After 16 years of planning, the new Seneca County Youth Center became a reality when it opened its doors Feb. 7.
The new juvenile detention center can house up to 24 children, who will all get their own single dorm-style room.
"The pieces never quite fell into place until today," commissioner Jeff Wagner said at the Youth Center's grand opening. "So, on behalf of all of those commissioners, from all of those years, I want to say we're very happy and very thankful this day finally came. It's been a long time coming, but after you take the tour here in a few minutes, I think you will agree that it was well worth the wait."
PHOTOS BY ROB LEDWEDGE
A common area, where youths at the center will be able to read, work, eat and watch television, is seen above. The four doors not marked ‘exit’ lead to individual rooms.
The commissioners approved of building a new Youth Center after receiving a grant from the state of Ohio, which made the county accountable for providing 40-percent of the funds to build the center.
The county paid $1,252,000 of the total $3,130,000 it cost for the facility.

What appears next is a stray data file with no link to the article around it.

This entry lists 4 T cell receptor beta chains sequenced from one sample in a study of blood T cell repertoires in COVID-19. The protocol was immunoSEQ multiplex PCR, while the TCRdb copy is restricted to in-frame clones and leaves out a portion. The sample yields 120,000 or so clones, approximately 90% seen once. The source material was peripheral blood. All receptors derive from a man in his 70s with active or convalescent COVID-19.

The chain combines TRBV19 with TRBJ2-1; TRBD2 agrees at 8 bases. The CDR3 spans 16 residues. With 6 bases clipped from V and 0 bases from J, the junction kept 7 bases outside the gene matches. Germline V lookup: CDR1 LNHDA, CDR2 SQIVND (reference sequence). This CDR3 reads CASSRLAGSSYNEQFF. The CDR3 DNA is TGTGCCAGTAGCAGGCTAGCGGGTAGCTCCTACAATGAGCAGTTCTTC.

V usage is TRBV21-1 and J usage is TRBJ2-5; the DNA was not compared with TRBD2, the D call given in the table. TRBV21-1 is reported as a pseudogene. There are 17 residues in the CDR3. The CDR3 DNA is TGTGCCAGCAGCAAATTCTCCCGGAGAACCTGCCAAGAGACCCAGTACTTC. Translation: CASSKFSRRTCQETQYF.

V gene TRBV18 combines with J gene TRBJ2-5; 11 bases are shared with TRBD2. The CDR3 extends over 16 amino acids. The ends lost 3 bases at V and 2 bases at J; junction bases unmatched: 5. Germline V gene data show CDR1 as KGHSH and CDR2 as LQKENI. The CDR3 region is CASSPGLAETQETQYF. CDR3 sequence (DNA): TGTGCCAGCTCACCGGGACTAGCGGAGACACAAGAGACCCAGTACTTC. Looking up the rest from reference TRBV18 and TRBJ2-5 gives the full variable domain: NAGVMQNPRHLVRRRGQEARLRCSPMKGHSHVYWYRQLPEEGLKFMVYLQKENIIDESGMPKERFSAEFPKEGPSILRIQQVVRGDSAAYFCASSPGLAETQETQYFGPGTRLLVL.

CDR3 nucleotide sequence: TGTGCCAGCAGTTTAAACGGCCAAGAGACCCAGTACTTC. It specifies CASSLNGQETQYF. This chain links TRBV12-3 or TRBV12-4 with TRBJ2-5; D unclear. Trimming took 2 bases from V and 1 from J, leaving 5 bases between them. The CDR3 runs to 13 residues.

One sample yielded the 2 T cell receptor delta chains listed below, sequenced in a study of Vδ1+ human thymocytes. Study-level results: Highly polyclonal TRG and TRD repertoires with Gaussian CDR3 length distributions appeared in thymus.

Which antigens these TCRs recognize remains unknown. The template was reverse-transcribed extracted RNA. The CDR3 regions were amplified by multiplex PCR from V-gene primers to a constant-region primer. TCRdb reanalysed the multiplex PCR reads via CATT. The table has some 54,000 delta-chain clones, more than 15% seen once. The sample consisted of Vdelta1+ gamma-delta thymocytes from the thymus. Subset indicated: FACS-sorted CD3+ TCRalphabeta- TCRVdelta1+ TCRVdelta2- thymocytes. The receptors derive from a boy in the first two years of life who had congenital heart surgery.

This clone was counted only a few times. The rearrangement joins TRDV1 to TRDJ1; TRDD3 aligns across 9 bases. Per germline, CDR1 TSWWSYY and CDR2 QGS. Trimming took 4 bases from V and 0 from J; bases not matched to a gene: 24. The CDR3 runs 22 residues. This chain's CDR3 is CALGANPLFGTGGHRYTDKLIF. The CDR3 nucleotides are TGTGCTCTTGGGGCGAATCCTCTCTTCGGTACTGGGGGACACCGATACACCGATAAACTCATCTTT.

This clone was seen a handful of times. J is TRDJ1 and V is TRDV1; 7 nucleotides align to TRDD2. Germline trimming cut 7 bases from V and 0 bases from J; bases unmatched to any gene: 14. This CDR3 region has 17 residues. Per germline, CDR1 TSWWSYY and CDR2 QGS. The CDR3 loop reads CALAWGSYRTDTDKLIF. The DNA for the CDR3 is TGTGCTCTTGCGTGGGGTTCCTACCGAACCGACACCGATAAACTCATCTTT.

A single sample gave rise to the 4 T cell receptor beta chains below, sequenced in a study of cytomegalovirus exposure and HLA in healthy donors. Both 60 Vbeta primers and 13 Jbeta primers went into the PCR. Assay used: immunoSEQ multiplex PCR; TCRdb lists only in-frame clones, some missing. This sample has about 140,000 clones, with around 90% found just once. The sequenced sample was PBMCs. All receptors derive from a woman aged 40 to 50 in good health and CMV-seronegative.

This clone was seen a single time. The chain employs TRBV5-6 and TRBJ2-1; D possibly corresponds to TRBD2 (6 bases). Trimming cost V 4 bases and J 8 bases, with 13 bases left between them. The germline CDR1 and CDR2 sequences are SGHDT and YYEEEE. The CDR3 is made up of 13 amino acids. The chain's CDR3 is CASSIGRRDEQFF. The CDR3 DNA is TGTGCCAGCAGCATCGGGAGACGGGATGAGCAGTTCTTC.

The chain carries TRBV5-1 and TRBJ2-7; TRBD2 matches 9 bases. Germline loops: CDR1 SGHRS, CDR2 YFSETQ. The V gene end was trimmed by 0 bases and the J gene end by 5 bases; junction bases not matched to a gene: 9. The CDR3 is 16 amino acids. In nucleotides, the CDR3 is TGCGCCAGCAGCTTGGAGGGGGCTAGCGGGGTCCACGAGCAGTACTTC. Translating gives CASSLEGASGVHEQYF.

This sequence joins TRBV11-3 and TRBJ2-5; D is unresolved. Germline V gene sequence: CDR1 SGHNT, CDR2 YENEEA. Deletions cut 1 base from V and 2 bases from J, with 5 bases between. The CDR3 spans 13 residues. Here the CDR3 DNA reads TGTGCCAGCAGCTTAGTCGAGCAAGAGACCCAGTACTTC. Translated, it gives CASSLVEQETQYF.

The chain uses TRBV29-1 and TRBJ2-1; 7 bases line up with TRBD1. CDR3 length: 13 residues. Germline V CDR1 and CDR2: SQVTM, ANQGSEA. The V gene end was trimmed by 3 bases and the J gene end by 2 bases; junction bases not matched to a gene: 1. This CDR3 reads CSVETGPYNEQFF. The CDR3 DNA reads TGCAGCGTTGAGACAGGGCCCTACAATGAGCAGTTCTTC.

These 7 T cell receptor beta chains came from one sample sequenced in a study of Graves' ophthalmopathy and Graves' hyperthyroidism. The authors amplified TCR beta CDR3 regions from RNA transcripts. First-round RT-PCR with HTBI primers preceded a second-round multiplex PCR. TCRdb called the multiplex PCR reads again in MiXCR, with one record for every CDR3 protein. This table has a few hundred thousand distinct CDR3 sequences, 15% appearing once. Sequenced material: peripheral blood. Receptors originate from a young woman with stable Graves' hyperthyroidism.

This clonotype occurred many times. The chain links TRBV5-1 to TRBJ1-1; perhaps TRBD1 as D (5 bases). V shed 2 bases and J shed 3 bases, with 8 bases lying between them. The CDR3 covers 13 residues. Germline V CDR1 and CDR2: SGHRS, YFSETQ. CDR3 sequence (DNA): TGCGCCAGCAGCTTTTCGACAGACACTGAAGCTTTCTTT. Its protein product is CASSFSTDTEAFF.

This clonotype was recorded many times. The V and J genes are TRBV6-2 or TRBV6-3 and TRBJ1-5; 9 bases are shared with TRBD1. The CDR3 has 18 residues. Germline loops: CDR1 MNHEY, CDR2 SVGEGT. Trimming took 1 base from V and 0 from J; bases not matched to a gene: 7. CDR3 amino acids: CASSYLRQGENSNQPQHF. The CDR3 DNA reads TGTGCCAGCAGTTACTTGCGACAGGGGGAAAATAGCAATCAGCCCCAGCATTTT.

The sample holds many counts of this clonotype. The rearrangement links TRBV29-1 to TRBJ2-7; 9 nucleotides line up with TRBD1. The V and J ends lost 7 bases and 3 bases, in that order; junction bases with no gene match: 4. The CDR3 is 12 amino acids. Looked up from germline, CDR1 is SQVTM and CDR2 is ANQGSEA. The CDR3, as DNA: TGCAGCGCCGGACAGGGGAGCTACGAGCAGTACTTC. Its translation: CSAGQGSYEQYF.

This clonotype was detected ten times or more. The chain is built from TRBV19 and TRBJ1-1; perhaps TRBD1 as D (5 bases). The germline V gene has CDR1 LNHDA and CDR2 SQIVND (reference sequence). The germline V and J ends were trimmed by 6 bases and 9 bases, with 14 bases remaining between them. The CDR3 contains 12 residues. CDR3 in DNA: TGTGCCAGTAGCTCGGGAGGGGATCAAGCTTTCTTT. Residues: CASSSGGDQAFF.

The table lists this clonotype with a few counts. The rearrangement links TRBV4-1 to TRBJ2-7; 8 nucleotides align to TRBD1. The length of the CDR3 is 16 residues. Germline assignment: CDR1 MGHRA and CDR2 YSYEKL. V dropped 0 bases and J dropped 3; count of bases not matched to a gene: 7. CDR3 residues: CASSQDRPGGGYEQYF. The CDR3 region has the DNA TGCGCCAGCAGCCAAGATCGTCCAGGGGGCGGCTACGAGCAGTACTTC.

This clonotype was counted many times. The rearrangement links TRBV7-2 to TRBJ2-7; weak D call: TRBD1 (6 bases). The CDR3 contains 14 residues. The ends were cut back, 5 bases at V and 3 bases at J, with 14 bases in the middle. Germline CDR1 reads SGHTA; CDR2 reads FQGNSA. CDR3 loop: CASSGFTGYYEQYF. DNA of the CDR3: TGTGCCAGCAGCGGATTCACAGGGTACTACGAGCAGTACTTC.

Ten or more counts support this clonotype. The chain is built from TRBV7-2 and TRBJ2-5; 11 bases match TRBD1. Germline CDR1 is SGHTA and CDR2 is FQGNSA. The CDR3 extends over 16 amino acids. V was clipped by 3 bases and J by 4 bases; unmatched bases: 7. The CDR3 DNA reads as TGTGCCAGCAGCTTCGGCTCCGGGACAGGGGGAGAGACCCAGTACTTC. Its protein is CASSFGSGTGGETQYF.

Director of the Youth Center staff, Ben Yourkvitch, gave a tour of the new facility and highlighted the many improvements the new center has to offer including: dorm-style living arrangements, improved restroom facilities, two classrooms with computers and SMART Boards and the gymnasium.
There were pictures of the old facility presented throughout the Youth Center during the tours given during the building's grand opening, to show members of the community how dilapidated the old building was.
In the old facility, the children did not have an appropriate amount of space to do exercises, he said.
"One of the things that was important for us was to build a gym," he said. "To let them be active, to get them the ability to move, so they're not stagnant mentally and physically."
The Youth Center will also provide all new recreation equipment for the children.
The building also has many occupancy sensors, which will shut off lights automatically when no one is in the room, in an effort to be more eco-friendly and save the county money.
The children staying at the center are required to attend classes all year round, and the new facility has provided each child with their own computer to do school work on.
The facility will also provide the children with many books that are popular with their age group.
"We're no longer confined by our old quarters now," Meyer said. "We can do more, and reach more, because that's what it's really all about it's all about reaching kids, helping kids reach their potential. It's about helping getting them out of cycles of violence, cycles of criminal behavior, cycles of poverty. Make a difference now, to affect generations ahead."